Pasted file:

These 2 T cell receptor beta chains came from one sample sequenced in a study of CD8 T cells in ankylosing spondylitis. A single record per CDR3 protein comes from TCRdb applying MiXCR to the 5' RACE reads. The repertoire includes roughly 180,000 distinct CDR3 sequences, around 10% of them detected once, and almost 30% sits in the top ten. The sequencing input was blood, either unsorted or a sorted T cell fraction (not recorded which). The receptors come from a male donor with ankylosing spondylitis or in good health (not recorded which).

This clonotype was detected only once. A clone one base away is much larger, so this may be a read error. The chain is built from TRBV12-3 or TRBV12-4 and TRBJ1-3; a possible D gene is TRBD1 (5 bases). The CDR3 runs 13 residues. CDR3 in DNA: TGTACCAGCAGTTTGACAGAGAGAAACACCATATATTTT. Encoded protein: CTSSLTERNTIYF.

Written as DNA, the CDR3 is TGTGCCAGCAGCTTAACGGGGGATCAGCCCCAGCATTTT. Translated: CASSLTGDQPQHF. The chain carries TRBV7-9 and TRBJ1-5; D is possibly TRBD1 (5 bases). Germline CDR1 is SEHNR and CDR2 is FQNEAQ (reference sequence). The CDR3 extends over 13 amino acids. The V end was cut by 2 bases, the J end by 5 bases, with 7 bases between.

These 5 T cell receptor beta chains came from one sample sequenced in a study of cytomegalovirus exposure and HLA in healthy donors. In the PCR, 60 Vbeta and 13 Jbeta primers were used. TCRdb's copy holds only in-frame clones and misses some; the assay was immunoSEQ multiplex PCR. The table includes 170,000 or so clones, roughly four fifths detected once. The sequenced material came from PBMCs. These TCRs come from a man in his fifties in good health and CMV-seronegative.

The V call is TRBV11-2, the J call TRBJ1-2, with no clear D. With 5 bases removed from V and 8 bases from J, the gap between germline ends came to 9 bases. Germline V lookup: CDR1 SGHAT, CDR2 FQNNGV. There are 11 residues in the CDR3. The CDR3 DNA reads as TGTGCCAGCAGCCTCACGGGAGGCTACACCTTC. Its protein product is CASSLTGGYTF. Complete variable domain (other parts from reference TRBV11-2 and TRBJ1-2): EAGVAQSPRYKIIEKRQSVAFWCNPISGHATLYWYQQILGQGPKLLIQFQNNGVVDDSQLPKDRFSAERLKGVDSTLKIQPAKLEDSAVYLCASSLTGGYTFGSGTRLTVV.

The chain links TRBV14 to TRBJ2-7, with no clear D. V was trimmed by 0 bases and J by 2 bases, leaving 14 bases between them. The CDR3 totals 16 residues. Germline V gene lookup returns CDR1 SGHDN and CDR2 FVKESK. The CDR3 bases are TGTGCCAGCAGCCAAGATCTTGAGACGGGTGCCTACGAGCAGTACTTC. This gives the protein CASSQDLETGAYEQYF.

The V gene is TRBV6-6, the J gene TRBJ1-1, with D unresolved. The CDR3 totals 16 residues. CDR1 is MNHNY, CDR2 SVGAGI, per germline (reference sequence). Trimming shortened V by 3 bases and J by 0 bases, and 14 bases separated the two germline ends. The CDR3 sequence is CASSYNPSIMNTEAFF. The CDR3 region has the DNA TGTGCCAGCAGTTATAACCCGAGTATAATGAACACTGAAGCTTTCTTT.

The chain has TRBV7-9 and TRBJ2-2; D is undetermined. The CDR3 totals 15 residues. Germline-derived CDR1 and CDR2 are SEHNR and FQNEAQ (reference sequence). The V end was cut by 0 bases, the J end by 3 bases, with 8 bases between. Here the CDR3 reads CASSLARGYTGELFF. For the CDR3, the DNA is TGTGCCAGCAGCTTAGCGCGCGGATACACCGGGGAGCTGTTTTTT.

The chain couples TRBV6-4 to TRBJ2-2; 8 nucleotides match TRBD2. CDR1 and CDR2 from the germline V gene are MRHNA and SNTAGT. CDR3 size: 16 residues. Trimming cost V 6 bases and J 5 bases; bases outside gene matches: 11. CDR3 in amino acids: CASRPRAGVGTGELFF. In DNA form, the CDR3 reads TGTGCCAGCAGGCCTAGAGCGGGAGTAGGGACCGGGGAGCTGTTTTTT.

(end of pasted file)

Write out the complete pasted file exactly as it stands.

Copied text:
These 2 T cell receptor beta chains came from one sample sequenced in a study of CD8 T cells in ankylosing spondylitis. A single record per CDR3 protein comes from TCRdb applying MiXCR to the 5' RACE reads. The repertoire includes roughly 180,000 distinct CDR3 sequences, around 10% of them detected once, and almost 30% sits in the top ten. The sequencing input was blood, either unsorted or a sorted T cell fraction (not recorded which). The receptors come from a male donor with ankylosing spondylitis or in good health (not recorded which).

This clonotype was detected only once. A clone one base away is much larger, so this may be a read error. The chain is built from TRBV12-3 or TRBV12-4 and TRBJ1-3; a possible D gene is TRBD1 (5 bases). The CDR3 runs 13 residues. CDR3 in DNA: TGTACCAGCAGTTTGACAGAGAGAAACACCATATATTTT. Encoded protein: CTSSLTERNTIYF.

Written as DNA, the CDR3 is TGTGCCAGCAGCTTAACGGGGGATCAGCCCCAGCATTTT. Translated: CASSLTGDQPQHF. The chain carries TRBV7-9 and TRBJ1-5; D is possibly TRBD1 (5 bases). Germline CDR1 is SEHNR and CDR2 is FQNEAQ (reference sequence). The CDR3 extends over 13 amino acids. The V end was cut by 2 bases, the J end by 5 bases, with 7 bases between.

These 5 T cell receptor beta chains came from one sample sequenced in a study of cytomegalovirus exposure and HLA in healthy donors. In the PCR, 60 Vbeta and 13 Jbeta primers were used. TCRdb's copy holds only in-frame clones and misses some; the assay was immunoSEQ multiplex PCR. The table includes 170,000 or so clones, roughly four fifths detected once. The sequenced material came from PBMCs. These TCRs come from a man in his fifties in good health and CMV-seronegative.

The V call is TRBV11-2, the J call TRBJ1-2, with no clear D. With 5 bases removed from V and 8 bases from J, the gap between germline ends came to 9 bases. Germline V lookup: CDR1 SGHAT, CDR2 FQNNGV. There are 11 residues in the CDR3. The CDR3 DNA reads as TGTGCCAGCAGCCTCACGGGAGGCTACACCTTC. Its protein product is CASSLTGGYTF. Complete variable domain (other parts from reference TRBV11-2 and TRBJ1-2): EAGVAQSPRYKIIEKRQSVAFWCNPISGHATLYWYQQILGQGPKLLIQFQNNGVVDDSQLPKDRFSAERLKGVDSTLKIQPAKLEDSAVYLCASSLTGGYTFGSGTRLTVV.

The chain links TRBV14 to TRBJ2-7, with no clear D. V was trimmed by 0 bases and J by 2 bases, leaving 14 bases between them. The CDR3 totals 16 residues. Germline V gene lookup returns CDR1 SGHDN and CDR2 FVKESK. The CDR3 bases are TGTGCCAGCAGCCAAGATCTTGAGACGGGTGCCTACGAGCAGTACTTC. This gives the protein CASSQDLETGAYEQYF.

The V gene is TRBV6-6, the J gene TRBJ1-1, with D unresolved. The CDR3 totals 16 residues. CDR1 is MNHNY, CDR2 SVGAGI, per germline (reference sequence). Trimming shortened V by 3 bases and J by 0 bases, and 14 bases separated the two germline ends. The CDR3 sequence is CASSYNPSIMNTEAFF. The CDR3 region has the DNA TGTGCCAGCAGTTATAACCCGAGTATAATGAACACTGAAGCTTTCTTT.

The chain has TRBV7-9 and TRBJ2-2; D is undetermined. The CDR3 totals 15 residues. Germline-derived CDR1 and CDR2 are SEHNR and FQNEAQ (reference sequence). The V end was cut by 0 bases, the J end by 3 bases, with 8 bases between. Here the CDR3 reads CASSLARGYTGELFF. For the CDR3, the DNA is TGTGCCAGCAGCTTAGCGCGCGGATACACCGGGGAGCTGTTTTTT.

The chain couples TRBV6-4 to TRBJ2-2; 8 nucleotides match TRBD2. CDR1 and CDR2 from the germline V gene are MRHNA and SNTAGT. CDR3 size: 16 residues. Trimming cost V 6 bases and J 5 bases; bases outside gene matches: 11. CDR3 in amino acids: CASRPRAGVGTGELFF. In DNA form, the CDR3 reads TGTGCCAGCAGGCCTAGAGCGGGAGTAGGGACCGGGGAGCTGTTTTTT.